BISHOP, PATRON OF CHILDREN
December 6 Born:
270, Patara, LyciaDied:
6 December 343, Myra, Lycia
Basilica di San Nicola, Bari, Italy.
Children, sailors, fishermen, merchants, the falsely accused, pawnbrokers, prostitutes, repentant thieves, many cities.
Prayer: O blessed Saint, we honor you,
On this great festal day. Hail Nicholas the faithful say, Apostle of the Way. As you helped those who round you came;
May we your presence feel, As our commitment is the same Answering Love's appeal.
The father poor, the three young girls,
Young men to life restored. Sailors can rest, the sea is blessed, Your miracles record.
In prison dark, your faith was strong; Help those who suffer wrong, We heed your words, the gospel call, To hail Christ, Lord of all.
As Bari's pilgrims make their way To sing of your great name, The wonder myrrh of Myra still Proclaims your loving fame.
Lead us dear saint, in joy and peace,
Your prayers we now implore, As we praise God, the Father, Son And Spirit blest adored.
Today, December 6, we celebrate the feast day of Saint Nicholas, Bishop of Myra (died 346), the inspiration for many of our current secular Christmas traditions. This great saint is the most frequently depicted saint in art (only Our Blessed Mother surpasses him), and the veneration and honor he is given throughout the world are testimonials to his holiness and of the glory which he enjoys with God.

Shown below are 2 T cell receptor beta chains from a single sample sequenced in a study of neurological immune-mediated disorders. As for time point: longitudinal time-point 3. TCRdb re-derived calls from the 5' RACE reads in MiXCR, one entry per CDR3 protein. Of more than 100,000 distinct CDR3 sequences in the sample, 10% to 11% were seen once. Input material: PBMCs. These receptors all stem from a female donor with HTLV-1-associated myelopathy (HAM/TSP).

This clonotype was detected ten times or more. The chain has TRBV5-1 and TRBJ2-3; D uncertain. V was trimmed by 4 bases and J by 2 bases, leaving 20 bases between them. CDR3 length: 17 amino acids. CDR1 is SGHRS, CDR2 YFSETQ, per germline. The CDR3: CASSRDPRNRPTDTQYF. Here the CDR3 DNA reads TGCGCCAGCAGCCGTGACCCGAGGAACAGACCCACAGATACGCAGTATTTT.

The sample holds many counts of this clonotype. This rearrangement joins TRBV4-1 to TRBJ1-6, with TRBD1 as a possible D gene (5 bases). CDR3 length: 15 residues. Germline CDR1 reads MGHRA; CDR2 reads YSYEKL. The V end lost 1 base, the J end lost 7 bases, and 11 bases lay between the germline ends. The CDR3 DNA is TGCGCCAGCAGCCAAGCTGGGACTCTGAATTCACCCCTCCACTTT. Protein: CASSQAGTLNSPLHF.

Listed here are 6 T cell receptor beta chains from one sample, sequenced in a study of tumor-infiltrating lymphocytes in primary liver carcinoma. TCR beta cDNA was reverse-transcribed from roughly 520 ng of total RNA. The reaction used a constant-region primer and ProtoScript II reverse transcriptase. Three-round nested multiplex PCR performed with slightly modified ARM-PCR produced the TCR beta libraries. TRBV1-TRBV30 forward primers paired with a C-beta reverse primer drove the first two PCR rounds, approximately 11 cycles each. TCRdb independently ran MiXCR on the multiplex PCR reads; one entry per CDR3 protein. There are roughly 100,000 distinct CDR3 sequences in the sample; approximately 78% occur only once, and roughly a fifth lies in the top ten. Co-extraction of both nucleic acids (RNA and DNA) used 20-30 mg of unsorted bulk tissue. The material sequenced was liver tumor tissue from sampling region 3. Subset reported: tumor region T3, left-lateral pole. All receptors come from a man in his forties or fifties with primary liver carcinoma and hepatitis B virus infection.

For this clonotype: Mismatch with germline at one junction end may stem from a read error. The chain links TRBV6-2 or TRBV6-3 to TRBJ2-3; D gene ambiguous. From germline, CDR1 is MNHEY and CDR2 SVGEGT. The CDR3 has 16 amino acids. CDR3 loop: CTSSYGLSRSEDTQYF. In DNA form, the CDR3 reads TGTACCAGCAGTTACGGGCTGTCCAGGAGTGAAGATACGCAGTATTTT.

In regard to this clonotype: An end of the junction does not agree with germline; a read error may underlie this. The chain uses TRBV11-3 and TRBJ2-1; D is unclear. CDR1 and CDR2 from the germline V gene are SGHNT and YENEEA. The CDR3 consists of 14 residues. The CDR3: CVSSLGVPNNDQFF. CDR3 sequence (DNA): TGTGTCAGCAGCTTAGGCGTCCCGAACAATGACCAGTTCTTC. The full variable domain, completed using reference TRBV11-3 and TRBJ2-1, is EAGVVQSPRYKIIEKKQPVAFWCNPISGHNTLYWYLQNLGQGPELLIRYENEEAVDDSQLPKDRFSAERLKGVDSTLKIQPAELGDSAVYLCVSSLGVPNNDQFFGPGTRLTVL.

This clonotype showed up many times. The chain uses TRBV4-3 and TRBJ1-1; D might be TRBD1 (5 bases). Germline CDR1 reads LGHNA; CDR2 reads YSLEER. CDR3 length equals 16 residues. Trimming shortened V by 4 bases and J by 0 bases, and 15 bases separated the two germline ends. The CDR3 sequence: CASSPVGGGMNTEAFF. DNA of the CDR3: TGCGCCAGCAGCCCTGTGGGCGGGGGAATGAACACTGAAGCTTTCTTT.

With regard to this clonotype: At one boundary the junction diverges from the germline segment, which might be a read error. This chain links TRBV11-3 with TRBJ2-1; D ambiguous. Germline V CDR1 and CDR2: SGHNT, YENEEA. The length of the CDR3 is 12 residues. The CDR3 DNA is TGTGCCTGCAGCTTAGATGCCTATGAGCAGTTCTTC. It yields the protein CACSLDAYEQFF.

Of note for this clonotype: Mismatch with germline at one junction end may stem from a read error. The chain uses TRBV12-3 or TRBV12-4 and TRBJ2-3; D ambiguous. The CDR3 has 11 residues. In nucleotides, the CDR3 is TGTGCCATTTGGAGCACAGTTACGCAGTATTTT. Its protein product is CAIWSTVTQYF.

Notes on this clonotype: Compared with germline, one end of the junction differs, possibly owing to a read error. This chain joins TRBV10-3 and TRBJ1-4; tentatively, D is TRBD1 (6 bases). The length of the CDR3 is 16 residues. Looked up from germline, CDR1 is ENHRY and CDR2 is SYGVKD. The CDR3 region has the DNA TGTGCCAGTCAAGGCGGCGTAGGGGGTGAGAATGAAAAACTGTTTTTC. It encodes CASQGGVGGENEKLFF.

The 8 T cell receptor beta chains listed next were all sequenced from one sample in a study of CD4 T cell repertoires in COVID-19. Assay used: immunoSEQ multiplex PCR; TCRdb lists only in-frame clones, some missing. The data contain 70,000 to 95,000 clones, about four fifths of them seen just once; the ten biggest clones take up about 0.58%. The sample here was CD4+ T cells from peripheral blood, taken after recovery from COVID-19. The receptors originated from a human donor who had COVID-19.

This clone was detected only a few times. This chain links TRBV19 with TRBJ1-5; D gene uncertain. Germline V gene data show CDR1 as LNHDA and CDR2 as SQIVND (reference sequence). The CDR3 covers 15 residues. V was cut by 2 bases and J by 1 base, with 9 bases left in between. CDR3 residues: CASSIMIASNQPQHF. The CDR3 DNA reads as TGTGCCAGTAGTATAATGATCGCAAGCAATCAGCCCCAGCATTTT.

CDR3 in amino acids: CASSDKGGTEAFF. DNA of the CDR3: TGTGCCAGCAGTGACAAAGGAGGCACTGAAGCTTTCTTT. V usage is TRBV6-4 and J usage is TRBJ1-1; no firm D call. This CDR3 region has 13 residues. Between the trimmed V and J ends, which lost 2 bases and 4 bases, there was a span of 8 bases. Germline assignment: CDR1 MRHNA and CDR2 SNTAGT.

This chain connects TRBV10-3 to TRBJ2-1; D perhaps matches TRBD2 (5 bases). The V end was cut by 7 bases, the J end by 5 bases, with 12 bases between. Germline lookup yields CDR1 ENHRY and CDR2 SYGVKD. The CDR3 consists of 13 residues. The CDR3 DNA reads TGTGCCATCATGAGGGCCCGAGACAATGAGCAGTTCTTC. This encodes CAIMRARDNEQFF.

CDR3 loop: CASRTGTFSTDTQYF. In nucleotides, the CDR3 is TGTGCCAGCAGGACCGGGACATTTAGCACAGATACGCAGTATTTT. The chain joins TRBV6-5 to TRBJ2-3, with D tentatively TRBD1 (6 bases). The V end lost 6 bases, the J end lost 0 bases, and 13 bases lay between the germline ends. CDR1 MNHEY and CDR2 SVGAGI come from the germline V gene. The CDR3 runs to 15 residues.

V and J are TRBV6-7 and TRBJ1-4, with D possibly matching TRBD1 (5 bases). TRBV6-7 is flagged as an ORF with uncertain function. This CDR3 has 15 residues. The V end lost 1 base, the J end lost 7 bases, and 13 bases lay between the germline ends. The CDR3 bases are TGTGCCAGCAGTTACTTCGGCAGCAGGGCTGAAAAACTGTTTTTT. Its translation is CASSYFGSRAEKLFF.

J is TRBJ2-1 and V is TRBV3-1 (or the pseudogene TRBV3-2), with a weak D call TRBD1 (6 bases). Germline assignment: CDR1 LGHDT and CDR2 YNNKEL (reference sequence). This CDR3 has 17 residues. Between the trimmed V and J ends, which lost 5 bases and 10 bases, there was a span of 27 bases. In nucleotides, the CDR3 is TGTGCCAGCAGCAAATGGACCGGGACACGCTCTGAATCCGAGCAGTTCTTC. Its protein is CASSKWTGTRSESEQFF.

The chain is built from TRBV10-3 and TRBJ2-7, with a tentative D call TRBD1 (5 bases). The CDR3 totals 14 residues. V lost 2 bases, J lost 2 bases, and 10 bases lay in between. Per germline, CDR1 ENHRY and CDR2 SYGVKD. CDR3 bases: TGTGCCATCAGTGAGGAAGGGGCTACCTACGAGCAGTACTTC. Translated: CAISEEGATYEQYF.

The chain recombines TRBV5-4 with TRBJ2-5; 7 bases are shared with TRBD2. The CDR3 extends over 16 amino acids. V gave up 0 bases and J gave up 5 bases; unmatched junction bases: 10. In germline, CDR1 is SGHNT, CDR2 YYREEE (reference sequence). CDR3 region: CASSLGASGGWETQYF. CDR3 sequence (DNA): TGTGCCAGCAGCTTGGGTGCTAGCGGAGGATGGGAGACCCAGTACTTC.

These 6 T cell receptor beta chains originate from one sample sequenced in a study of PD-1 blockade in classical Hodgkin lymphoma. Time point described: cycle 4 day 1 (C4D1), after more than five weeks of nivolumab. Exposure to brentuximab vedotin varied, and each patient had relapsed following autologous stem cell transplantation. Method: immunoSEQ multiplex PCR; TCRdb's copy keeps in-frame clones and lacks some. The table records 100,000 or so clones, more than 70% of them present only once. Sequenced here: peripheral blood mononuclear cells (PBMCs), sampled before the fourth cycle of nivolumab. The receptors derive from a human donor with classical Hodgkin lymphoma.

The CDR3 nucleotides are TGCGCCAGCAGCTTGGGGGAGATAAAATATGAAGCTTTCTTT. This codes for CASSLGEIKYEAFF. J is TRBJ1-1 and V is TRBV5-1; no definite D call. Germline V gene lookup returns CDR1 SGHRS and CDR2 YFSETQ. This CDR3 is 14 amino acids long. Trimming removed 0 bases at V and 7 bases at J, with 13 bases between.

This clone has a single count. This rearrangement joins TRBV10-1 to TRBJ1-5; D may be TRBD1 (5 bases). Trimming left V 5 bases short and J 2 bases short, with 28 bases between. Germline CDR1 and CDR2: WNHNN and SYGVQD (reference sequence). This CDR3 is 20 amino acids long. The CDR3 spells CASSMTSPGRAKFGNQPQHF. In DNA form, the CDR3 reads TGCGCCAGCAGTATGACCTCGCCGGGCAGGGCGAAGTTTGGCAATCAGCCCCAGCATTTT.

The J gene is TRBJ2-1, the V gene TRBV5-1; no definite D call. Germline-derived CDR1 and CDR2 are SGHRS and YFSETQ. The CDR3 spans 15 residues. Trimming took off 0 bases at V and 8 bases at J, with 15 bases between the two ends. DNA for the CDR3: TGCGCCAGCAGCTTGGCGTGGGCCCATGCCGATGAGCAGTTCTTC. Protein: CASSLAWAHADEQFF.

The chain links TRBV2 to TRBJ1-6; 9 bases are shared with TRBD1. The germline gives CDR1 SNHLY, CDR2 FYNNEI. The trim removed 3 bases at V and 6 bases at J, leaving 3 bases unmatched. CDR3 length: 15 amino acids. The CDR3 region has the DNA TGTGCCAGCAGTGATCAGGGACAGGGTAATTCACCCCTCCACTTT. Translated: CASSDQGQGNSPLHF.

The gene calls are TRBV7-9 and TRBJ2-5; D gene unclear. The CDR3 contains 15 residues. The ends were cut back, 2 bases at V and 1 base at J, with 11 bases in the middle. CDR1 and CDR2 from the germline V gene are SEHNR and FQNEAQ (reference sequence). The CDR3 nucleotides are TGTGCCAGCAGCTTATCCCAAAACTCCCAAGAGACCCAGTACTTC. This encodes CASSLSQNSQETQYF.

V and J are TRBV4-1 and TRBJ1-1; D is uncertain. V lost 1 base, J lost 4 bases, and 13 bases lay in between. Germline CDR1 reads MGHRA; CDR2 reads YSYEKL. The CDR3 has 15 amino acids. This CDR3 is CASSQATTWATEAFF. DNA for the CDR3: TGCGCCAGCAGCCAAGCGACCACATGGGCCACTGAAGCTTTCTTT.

Little is known about the life of Saint Nicholas. That which is most reliable comes from a monk, Saint Methodius, Patriarch of Constantinople, who wrote a biography of Saint Nicholas approximately 500 years after his death. In his “life,” Saint Methodius tells us that that "Up to the present the life of this distinguished Shepard has been unknown to the majority of the faithful." He then describes the extraordinary events of the life of Saint Nicholas. The truth of many of these legends is unknown, but each speaks to a man of great faith.
From this and other works, we know with certainty that when the See of Myra lost it’s bishop, Nicholas was chosen to fill the vacancy. There, he was recognized for his extraordinary piety, apostolic zeal, and became famous for working astonishing miracles.
Nicholas was born at Patara in Lycia (Asia Minor), and demonstrated great piety and faith from an early age. For example, we are told that he fasted on Wednesdays and Fridays, taking only nourishment in the evenings. Per his biography, "He was exceedingly well brought up by his parents and trod piously in their footsteps. The child, watched over by the church enlightened his mind and encouraged his thirst for sincere and true religion".
Sadly, Nicholas’ parents died when he was still young, and taking his considerable inheritance, devoted himself to works of charity. One of his most “famous” charitable acts is thought to have inspired the giving of Christmas gifts: A citizen of Patara, where he lived, had lost all of his money. This honorable man had three daughters to support, and could not find suitable husbands because of their poverty. Upon hearing of this situation, Nicholas took a bag of gold, and in the night, threw the bag in the open window of the man’s house. (Some say that the gold—also sometimes referred to as gold balls, rather than bags, landed in the socks and shoes of the family, drying before the fire. This led to the tradition of hanging stockings to be filled.) The man, using the money as dowry, promptly found a suitable suitor for his eldest daughter, who was married. Nicholas repeated the act twice more, once for each remaining daughter. However, the man kept watch, and upon recognizing Nicholas, was overcome with gratitude and thanks. From this, we see Saint Nicholas as a holy man, charitable, and giving of himself to others.